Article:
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QUB: Quantify Unknown Biophysics
Use QUB to explore the dynamics of hidden states in a memoryless system. Simulate the output from a model system responding to a voltage / pressure / concentration ladder, or recover the most likely transition rates from noisy data. [read more...]
QUB was created to solve problems in ion channel research. It has also been used to model molecular motors, protein (un)folding, fluorescent emitters, DNA transport, and more... Try it today: start the app...

QUB represents a molecule or other mechanism using a state model, like the one below. It's called a Hidden Markov model, because it can have multiple states with the same apparent measurement, and because the probability of a transition from one state to another depends only on which state it's in, and not on its history.

[state model image]

The boxes are "states," and the arrows are labeled with the transition rate per second. Here, the transition rate from state 0 to state 1 is pressure-sensitive. A rate constant can be sensitive to ligand concentration, voltage, or pressure, or any other stimulus that fits this Eyring-type formula for the effective rate constant k:

k = k0*L * exp(k1*V + k2*P)

We use color to group states into "conductance classes" ("classes" for short). By convention, class 0 (black) states are closed/non-conducting. The conductance (measurement) is assumed to be normally distributed, either as a constant (mean +/- std), or as a function of voltage and reversal potential.

Simulated PIEZO1 channel response to a pressure pulse:

This PIEZO1 model was published in (Bae et al, 2013). Above it is an energy landscape visualizing states as low-energy wells, with a ball indicating the current state. Notice how states 0 and 2 are both non-conducting.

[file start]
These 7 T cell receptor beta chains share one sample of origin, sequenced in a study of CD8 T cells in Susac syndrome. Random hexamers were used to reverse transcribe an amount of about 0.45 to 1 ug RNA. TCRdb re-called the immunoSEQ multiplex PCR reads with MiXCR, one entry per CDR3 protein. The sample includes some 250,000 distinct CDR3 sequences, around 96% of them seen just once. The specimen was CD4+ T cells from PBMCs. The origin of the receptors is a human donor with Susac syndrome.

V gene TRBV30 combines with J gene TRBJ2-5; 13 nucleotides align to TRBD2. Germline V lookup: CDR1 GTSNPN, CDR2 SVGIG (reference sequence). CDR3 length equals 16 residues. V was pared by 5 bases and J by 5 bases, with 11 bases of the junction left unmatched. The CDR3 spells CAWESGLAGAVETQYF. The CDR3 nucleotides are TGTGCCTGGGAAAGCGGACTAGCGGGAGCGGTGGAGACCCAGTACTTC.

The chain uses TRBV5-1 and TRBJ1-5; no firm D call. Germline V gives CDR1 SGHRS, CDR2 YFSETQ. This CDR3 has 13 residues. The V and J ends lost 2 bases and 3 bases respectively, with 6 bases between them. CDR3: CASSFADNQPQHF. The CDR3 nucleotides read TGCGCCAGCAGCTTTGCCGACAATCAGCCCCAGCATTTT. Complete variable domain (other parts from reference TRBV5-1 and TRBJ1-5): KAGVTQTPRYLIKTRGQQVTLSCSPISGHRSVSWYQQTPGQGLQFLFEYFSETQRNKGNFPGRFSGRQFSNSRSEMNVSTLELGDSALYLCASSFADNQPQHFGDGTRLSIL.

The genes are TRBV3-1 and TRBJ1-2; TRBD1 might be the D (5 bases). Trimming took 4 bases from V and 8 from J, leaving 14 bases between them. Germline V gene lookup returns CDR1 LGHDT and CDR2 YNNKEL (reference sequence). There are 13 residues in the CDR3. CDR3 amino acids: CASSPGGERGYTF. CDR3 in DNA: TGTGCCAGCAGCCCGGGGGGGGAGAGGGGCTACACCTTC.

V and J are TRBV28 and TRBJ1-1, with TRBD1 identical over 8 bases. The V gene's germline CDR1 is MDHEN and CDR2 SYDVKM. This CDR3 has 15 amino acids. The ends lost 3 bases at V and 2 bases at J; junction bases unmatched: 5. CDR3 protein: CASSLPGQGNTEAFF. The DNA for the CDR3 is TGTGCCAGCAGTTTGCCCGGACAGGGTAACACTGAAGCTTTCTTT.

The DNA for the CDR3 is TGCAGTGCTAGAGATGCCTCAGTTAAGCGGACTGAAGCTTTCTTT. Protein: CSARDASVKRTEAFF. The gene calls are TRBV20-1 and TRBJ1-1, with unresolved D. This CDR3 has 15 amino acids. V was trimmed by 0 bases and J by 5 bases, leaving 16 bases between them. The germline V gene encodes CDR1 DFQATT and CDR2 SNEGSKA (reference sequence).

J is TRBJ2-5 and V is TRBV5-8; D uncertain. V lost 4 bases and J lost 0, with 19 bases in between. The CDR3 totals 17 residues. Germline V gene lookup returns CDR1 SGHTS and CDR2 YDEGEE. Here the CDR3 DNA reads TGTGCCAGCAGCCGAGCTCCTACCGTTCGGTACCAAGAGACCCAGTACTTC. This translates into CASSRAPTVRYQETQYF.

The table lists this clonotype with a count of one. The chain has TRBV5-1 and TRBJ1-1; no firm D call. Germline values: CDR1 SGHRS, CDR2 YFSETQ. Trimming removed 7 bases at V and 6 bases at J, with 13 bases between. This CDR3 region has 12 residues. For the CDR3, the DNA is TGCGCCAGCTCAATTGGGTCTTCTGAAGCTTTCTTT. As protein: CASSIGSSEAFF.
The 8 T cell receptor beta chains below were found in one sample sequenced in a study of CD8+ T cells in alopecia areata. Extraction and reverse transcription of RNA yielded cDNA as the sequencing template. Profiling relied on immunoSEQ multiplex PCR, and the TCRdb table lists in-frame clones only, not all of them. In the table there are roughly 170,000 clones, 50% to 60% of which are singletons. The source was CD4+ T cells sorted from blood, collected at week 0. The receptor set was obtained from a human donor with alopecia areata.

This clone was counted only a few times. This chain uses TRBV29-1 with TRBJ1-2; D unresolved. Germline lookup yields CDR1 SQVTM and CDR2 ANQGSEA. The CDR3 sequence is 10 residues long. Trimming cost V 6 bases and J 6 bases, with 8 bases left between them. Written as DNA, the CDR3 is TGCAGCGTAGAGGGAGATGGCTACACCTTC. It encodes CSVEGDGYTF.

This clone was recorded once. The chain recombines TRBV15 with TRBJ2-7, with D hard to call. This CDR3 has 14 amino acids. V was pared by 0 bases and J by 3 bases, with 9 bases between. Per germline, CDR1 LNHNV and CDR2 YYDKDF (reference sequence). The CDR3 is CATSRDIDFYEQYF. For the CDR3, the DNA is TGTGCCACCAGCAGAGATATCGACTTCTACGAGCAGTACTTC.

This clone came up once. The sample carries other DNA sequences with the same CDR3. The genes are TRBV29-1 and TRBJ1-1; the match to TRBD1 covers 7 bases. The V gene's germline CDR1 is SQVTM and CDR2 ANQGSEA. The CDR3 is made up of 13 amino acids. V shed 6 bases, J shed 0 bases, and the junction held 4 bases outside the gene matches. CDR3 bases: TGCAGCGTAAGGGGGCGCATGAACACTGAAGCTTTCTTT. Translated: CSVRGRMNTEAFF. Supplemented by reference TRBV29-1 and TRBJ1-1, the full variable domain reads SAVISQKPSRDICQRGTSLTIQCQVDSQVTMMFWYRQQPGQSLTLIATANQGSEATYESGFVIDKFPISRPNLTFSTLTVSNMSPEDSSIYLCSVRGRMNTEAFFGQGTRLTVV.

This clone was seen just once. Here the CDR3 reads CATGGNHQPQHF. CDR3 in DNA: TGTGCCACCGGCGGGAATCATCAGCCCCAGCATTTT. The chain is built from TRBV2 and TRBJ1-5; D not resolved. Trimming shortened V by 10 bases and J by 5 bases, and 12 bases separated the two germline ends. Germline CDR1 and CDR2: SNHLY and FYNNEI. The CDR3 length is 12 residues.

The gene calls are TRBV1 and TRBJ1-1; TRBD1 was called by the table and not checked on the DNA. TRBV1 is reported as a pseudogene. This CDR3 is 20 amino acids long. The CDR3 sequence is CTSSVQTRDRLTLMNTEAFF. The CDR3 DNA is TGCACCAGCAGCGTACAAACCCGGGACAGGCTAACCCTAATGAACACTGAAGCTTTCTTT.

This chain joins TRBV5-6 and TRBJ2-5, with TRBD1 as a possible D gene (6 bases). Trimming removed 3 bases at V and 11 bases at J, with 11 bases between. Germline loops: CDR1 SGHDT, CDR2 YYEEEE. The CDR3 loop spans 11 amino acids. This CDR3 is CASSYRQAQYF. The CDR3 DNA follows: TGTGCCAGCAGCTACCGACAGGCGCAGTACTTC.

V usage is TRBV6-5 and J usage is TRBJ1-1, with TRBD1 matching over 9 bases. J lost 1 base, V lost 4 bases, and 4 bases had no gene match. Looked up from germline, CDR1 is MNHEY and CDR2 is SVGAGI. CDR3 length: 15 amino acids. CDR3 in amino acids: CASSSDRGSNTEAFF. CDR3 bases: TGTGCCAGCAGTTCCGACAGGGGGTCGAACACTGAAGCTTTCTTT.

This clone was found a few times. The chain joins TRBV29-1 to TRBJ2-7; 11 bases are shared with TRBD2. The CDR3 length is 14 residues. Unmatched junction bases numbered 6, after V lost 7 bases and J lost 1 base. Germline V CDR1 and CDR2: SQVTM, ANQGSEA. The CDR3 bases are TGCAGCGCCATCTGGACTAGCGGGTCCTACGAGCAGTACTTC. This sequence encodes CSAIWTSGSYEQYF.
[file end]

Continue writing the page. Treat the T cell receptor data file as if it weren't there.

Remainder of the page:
Simulated ensemble response of 100 PIEZO1 channels:
[simulated trace]

The rate constants form the matrix Q (G in some literature), from which we can derive:

The likelihood calculations are the heart of QUB. By maximizing likelihood, we can idealize data with the SKM algorithm, recovering the most likely state sequence and detecting events in the presence of substantial noise. We can also optimize with the MIL and MAC algorithms, finding the most likely rate constants and conductance distributions for a given dataset. Voltage- and pressure-sensitivity constants can be recovered from data recorded with multiple stimulus levels.

Optimized rate constants provide a quantitative description of behavior, which can add rigor to comparisons, for example, with or without a point mutation. They enable simulations to plan and compare against future experiments, or where experiments would be impractical. They also open up some advanced analyses.

People use QUB for these problems because it's the most complete package of its kind. While some programs share a subset of our features, QUB is the only software that can

Please cite our papers when you use this software. Thanks.

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